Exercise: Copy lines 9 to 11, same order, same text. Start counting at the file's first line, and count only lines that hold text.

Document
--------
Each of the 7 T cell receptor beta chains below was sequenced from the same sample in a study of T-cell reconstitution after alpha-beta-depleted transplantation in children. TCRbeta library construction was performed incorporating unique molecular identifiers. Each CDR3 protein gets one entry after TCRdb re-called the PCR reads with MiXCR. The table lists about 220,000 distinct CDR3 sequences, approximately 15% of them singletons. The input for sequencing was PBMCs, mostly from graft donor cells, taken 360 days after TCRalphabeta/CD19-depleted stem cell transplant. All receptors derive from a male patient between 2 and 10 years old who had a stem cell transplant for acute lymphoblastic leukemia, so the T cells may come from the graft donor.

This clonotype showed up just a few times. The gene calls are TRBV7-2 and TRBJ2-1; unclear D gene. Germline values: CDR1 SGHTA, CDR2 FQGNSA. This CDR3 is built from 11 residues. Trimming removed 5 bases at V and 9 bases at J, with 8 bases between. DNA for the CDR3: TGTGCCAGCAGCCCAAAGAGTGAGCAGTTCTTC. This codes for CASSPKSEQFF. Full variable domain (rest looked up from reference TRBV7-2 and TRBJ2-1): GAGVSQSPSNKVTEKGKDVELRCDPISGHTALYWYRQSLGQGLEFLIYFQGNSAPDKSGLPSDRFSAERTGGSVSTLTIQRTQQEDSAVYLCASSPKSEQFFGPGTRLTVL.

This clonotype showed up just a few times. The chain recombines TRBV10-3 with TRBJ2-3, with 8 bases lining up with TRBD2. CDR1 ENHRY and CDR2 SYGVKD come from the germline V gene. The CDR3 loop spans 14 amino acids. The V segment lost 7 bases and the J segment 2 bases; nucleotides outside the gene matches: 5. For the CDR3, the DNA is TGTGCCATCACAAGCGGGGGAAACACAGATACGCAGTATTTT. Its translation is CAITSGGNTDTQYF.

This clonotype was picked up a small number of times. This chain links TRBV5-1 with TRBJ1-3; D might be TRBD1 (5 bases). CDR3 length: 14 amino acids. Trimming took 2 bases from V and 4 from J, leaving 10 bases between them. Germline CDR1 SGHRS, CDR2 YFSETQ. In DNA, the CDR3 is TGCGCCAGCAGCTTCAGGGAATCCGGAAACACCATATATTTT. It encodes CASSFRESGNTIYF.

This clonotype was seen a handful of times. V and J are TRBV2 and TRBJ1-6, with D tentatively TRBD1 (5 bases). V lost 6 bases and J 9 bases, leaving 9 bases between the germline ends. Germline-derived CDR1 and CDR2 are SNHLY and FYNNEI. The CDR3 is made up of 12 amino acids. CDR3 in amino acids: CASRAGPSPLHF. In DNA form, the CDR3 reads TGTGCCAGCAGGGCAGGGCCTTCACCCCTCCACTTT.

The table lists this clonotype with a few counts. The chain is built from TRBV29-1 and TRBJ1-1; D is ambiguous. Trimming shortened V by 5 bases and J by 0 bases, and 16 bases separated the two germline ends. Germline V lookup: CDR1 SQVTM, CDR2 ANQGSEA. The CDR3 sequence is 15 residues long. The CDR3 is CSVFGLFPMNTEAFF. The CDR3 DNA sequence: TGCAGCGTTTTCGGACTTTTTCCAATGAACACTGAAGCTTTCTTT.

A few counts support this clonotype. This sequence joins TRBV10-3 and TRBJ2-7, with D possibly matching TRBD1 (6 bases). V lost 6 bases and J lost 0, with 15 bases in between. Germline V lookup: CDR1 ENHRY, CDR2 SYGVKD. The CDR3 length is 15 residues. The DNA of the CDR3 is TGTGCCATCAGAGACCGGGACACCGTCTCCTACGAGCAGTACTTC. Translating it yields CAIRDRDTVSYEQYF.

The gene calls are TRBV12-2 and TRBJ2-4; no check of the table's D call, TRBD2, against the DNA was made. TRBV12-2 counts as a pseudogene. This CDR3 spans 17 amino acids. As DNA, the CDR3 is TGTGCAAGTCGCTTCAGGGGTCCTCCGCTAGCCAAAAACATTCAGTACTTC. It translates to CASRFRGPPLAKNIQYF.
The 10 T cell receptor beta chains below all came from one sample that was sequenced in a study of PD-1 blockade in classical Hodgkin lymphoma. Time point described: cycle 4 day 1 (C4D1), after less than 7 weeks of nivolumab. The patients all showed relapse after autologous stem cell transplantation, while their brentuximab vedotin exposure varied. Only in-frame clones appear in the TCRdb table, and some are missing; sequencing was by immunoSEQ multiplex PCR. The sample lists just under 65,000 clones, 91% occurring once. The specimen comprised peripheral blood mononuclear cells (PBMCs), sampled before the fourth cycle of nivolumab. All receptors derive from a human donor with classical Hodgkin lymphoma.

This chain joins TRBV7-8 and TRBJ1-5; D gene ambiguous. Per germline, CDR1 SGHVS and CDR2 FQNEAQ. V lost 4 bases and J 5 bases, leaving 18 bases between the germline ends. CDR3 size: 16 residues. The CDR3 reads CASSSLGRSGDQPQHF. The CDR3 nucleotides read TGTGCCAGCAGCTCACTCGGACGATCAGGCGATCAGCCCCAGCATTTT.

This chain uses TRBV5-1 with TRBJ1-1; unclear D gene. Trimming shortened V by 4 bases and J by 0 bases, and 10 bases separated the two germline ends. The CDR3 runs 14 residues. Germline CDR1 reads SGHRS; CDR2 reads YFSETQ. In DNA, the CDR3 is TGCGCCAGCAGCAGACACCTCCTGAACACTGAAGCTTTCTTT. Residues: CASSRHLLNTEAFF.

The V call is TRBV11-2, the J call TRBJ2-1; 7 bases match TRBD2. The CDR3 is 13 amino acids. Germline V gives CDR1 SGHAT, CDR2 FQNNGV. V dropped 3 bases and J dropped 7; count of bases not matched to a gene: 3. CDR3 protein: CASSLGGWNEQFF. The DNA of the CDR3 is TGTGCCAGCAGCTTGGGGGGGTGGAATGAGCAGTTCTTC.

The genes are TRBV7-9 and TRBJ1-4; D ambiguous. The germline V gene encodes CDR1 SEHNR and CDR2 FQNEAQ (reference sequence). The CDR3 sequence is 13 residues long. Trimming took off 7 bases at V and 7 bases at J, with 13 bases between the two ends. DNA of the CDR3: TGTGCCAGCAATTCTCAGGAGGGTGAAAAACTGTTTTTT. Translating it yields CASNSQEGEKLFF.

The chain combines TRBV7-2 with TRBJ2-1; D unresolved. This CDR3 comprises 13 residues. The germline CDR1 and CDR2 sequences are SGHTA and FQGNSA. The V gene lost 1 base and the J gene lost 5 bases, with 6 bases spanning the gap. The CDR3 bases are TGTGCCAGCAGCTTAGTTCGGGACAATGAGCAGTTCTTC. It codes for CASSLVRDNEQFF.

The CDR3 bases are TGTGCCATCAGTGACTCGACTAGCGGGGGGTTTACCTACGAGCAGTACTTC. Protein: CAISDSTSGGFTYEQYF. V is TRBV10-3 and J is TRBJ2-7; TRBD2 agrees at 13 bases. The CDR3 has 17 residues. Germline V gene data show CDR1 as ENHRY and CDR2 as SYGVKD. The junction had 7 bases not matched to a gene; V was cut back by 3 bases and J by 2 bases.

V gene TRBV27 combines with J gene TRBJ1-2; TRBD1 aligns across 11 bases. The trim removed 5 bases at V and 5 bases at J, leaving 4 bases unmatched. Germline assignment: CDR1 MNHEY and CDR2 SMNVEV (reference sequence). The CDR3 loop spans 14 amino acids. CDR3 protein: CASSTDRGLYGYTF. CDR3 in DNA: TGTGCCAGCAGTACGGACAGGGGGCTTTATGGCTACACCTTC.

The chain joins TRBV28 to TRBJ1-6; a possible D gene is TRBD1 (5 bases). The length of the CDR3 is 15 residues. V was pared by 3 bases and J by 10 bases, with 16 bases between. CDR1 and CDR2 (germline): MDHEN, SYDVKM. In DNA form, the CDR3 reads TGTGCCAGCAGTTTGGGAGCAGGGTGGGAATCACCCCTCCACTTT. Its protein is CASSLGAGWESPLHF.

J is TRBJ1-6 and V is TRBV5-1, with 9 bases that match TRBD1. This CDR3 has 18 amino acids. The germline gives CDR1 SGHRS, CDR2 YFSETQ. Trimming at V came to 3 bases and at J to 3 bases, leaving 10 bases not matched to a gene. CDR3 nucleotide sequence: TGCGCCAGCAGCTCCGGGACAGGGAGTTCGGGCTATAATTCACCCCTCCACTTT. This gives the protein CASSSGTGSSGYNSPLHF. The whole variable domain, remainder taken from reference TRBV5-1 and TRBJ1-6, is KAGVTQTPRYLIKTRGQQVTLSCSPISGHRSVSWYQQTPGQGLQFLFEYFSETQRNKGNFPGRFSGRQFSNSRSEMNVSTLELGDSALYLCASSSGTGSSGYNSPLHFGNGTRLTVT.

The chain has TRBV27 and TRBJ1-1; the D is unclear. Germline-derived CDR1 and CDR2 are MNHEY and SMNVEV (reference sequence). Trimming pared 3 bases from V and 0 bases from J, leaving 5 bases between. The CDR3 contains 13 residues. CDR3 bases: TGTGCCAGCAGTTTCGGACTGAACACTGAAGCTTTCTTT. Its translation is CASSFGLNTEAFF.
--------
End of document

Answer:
The 10 T cell receptor beta chains below all came from one sample that was sequenced in a study of PD-1 blockade in classical Hodgkin lymphoma. Time point described: cycle 4 day 1 (C4D1), after less than 7 weeks of nivolumab. The patients all showed relapse after autologous stem cell transplantation, while their brentuximab vedotin exposure varied. Only in-frame clones appear in the TCRdb table, and some are missing; sequencing was by immunoSEQ multiplex PCR. The sample lists just under 65,000 clones, 91% occurring once. The specimen comprised peripheral blood mononuclear cells (PBMCs), sampled before the fourth cycle of nivolumab. All receptors derive from a human donor with classical Hodgkin lymphoma.

This chain joins TRBV7-8 and TRBJ1-5; D gene ambiguous. Per germline, CDR1 SGHVS and CDR2 FQNEAQ. V lost 4 bases and J 5 bases, leaving 18 bases between the germline ends. CDR3 size: 16 residues. The CDR3 reads CASSSLGRSGDQPQHF. The CDR3 nucleotides read TGTGCCAGCAGCTCACTCGGACGATCAGGCGATCAGCCCCAGCATTTT.

This chain uses TRBV5-1 with TRBJ1-1; unclear D gene. Trimming shortened V by 4 bases and J by 0 bases, and 10 bases separated the two germline ends. The CDR3 runs 14 residues. Germline CDR1 reads SGHRS; CDR2 reads YFSETQ. In DNA, the CDR3 is TGCGCCAGCAGCAGACACCTCCTGAACACTGAAGCTTTCTTT. Residues: CASSRHLLNTEAFF.